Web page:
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Nonresidential Construction Continues to Add Jobs


The construction industry added 10,000 net new jobs in October, according to an Associated Builders and Contractors analysis of data released Nov. 1 by the U.S. Bureau of Labor Statistics. On a year-over-year basis, industry employment has expanded by 148,000 jobs or 2 percent.

    

Nonresidential construction employment increased by 4,000 jobs on net in October and is up 2.1 percent over the past year. On a monthly basis, however, both the nonresidential building and nonresidential specialty trade contractors segments lost jobs, which comports with the recent decline in investment in structures, according to the third quarter gross domestic product release.

    

The construction unemployment rate rose to 4 percent in October, up 0.4 percentage points from the same time last year. Unemployment across all workforce participants increased to 3.6 percent in October as the labor force participation rate for the broader economy inched up to 63.3 percent.

    

“Increasingly, the nonresidential construction sector is a tale of two industries,” said ABC Chief Economic Anirban Basu. “While the overall industry has added jobs for the past three consecutive months, the segments most closely tied to commercial construction, including retail and lodging, have slowed substantially. There are many reasons for this, including emerging concerns regarding saturation of available commercial product in a number of areas. Accordingly, the GDP report released earlier showed investment in structures contracted 15.3 percent on a seasonally adjusted annualized basis during the third quarter of 2019, a rather substantial dip. [The Nov. 1] employment report indicates that the nonresidential building subsegment has now lost jobs on a year-over-year basis over the last four months.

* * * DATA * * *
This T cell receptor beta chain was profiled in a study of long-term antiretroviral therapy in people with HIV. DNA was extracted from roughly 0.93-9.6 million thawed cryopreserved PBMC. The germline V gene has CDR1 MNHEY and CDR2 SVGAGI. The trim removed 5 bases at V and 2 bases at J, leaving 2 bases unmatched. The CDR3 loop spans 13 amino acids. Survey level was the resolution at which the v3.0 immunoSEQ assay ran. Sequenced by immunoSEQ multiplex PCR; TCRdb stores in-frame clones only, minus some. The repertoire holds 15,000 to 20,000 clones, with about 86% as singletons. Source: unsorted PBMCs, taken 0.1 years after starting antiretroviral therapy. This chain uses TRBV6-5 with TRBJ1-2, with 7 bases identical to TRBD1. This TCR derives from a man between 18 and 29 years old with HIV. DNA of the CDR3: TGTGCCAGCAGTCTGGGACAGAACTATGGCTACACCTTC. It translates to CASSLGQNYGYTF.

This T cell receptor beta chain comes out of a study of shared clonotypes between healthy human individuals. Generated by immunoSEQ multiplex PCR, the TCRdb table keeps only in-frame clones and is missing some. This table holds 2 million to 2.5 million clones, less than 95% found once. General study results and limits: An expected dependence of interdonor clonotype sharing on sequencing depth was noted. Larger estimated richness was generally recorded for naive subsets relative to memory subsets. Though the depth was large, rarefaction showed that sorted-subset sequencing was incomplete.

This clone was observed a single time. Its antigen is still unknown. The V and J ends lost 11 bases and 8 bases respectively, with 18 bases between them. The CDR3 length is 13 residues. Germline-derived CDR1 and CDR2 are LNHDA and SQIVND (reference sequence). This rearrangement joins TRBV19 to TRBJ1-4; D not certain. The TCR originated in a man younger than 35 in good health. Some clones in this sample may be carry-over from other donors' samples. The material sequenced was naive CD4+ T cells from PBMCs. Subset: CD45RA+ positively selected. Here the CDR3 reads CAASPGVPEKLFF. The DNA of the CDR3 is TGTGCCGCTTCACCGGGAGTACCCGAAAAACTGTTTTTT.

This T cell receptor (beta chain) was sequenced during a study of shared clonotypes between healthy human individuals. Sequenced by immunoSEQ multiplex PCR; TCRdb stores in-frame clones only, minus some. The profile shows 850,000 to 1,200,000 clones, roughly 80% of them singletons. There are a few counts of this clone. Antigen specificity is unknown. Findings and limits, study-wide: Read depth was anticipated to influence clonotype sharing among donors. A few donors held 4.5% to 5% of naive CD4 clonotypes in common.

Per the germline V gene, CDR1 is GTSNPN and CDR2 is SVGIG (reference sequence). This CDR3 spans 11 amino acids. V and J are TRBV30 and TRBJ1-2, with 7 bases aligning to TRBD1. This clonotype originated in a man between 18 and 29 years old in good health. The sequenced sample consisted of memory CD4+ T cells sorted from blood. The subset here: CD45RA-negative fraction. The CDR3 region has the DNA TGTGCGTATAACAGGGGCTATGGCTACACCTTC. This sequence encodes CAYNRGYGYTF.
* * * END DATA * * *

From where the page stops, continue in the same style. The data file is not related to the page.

“This represents a stark departure from earlier in the cycle when private construction segments led the construction spending expansion,” said Basu. “For years, public construction lagged private construction in terms of recovery as state and local governments wrestled with the aftermath of the Great Recession. But today’s economy is different. Jobs are plentiful, translating into higher income tax collections. Consumers are spending, helping to generate retail sales tax collections. Property values have also risen and there are more properties to assess and tax, translating into higher property tax collections.

    

“As a result, there is more money for infrastructure investment in a number of public categories, including water and public safety,” said Basu. “The expected depletion of the Highway Trust Fund in 2021, however, represents a looming threat to public construction momentum. The implication is that the overall nonresidential construction spending cycle may experience greater turbulence over the next 12 to 18 months, but for now, the data indicate overall positive momentum.”

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